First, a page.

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The Great Idea

Posted by on Sep 30, 2016 in Blog, Home Is Where The Story Starts | 2 comments

The Great Idea

Tomorrow I will speak at the library in North Platte, Nebraska about Legacy. As I was preparing for this event I was reminded of a conversation my husband and I had the other day. “Sometimes I wish I could ask Grandma Jones a few questions. But I can’t. She’s gone.” “Like what,” I asked. “Well, for one thing, what was her favorite part of living in the sod house?” I may or may not have given him a look that said “Favorite part? Are you crazy?” What I said was that I didn’t remember her mentioning any particular good parts. Well, except she had a wood floor. She was right proud of her wood floor. We went on to discuss the fact that she shared little bits with different ones of us and that’s when I got the Great Idea! Yes, those words need capitalized. The Great Idea is this. What if at our next Jones Family Reunion we submitted questions that we would like to ask Grandpa and Grandma Jones? Then everyone in the room could tell what they remembered hearing from Grandpa and Grandma about those subjects. I know for a fact that our oldest cousin Gordon has more and different memories than the youngest one, Luke. Different ones of us spent time with them at different times in their lives. They probably shared things with some of us that the others have never heard. And then there is my dad’s generation. I’m sure they have even more information to add. Too bad our reunion is another two years away. How about you? Do you have a reunion or event coming up? What about Thanksgiving or Christmas? Write down your questions and bring them up when you are all together. You just might find out a lot more than you ever knew! If you do this, I would love to hear your stories about how it...

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All Must Be Well – A Legacy of Confidence

Posted by on Sep 22, 2016 in Blog, Home Is Where The Story Starts | 2 comments

All Must Be Well – A Legacy of Confidence

The other day my cousin Elizabeth posted a video of her playing and singing a hymn. It was one I had never heard. I was immediately captivated by her voice. The clear, sweet, simple sound with the distinctive McKnight tonal qualities reminded me of another McKnight lady, my mother. I closed my eyes and listened and it was precious. I listened twice and went about my day. Today I decided to listen to Lizzie sing again. This time I listened to the words. All Must Be Well by Mary Bowley Peters  Through the love of God our Saviour, all will be well. Free and changeless is his favour, all, all is well. Precious is the blood that healed us, perfect is the grace that sealed us, strong the hand stretched forth to shield us, all must be well.  Though we pass through tribulation, all will be well. Ours is such a full salvation, all, all is well. Happy, still in God confiding, fruitful, if in Christ abiding, holy, through the Spirit’s guiding, all must be well.  We expect a bright tomorrow, all will be well. Faith can sing through days of sorrow, ‘All, all is well.’ On our Father’s love relying, Jesus every need supplying, in our living, in our dying, all must be well. “Through the love of God our Saviour, all will be well.” And this, “Though we pass through tribulation, all will be well.” As I listened for the third time memories started popping into my head. The first one was from the night my mother died. Daddy gathered his three children all together on a bed upstairs and he read us the verse from the Bible that says God holds the keys of life and death. He told us that he had “no idea why God took Mommy home, but God is good and it would be all right.” We would be alright. All will be well. Then another memory sifted to the front. I was in my mid teens and we were at a church business meeting where things were being said to and about my Daddy, the Pastor. I began to cry as he stood at the front of the church and calmly answered questions. He looked at me and said, right out loud. “Miriam, it will be all right.” All will be well. Even within the past year with his limited post-stroke speech, when another hurtful disappointment occurred, he was heard to say, “It will be all right.” All will be well. To be honest I have been experiencing a bit of overwhelm. So many stresses—good and bad—have occurred in the past year or so and we all know how that is, don’t we? But as I listened to Elizabeth sing that simple hymn I was reminded that despite losing Mommy all has been well. Even though people have hurt us, all has been well. It was just one more instance of a legacy given by God and delivered by my parents. A legacy of confidence. Confidence that no matter what comes All Must Be Well. Why? Because...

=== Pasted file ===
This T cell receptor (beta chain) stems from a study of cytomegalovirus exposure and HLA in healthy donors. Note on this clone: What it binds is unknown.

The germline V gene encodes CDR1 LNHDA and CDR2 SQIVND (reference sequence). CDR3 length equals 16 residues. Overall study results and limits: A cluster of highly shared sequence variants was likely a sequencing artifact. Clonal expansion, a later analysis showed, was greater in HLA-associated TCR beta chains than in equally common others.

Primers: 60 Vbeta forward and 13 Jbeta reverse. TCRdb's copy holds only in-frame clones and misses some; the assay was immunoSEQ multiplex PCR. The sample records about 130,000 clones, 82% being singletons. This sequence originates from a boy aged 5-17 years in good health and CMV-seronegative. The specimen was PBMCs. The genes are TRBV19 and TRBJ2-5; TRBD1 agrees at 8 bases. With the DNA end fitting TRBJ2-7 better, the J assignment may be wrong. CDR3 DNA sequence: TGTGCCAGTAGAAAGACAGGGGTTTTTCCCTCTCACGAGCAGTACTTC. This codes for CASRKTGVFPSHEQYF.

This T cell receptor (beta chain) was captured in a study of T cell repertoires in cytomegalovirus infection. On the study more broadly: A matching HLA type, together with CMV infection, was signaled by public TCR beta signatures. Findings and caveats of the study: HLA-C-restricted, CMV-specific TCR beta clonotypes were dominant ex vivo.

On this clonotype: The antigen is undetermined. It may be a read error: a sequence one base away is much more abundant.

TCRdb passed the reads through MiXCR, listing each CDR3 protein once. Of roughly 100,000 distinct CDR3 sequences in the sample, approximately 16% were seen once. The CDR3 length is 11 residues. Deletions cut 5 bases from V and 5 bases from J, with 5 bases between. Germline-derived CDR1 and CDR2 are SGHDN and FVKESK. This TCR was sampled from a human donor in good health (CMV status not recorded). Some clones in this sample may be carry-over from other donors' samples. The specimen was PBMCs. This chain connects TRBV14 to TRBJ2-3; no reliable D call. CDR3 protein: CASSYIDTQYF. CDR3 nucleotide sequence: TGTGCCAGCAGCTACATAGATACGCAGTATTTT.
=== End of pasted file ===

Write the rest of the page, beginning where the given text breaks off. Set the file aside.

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When the Watch Stops

Posted by on Sep 10, 2016 in Blog, Double Cousins | 1 comment

When the Watch Stops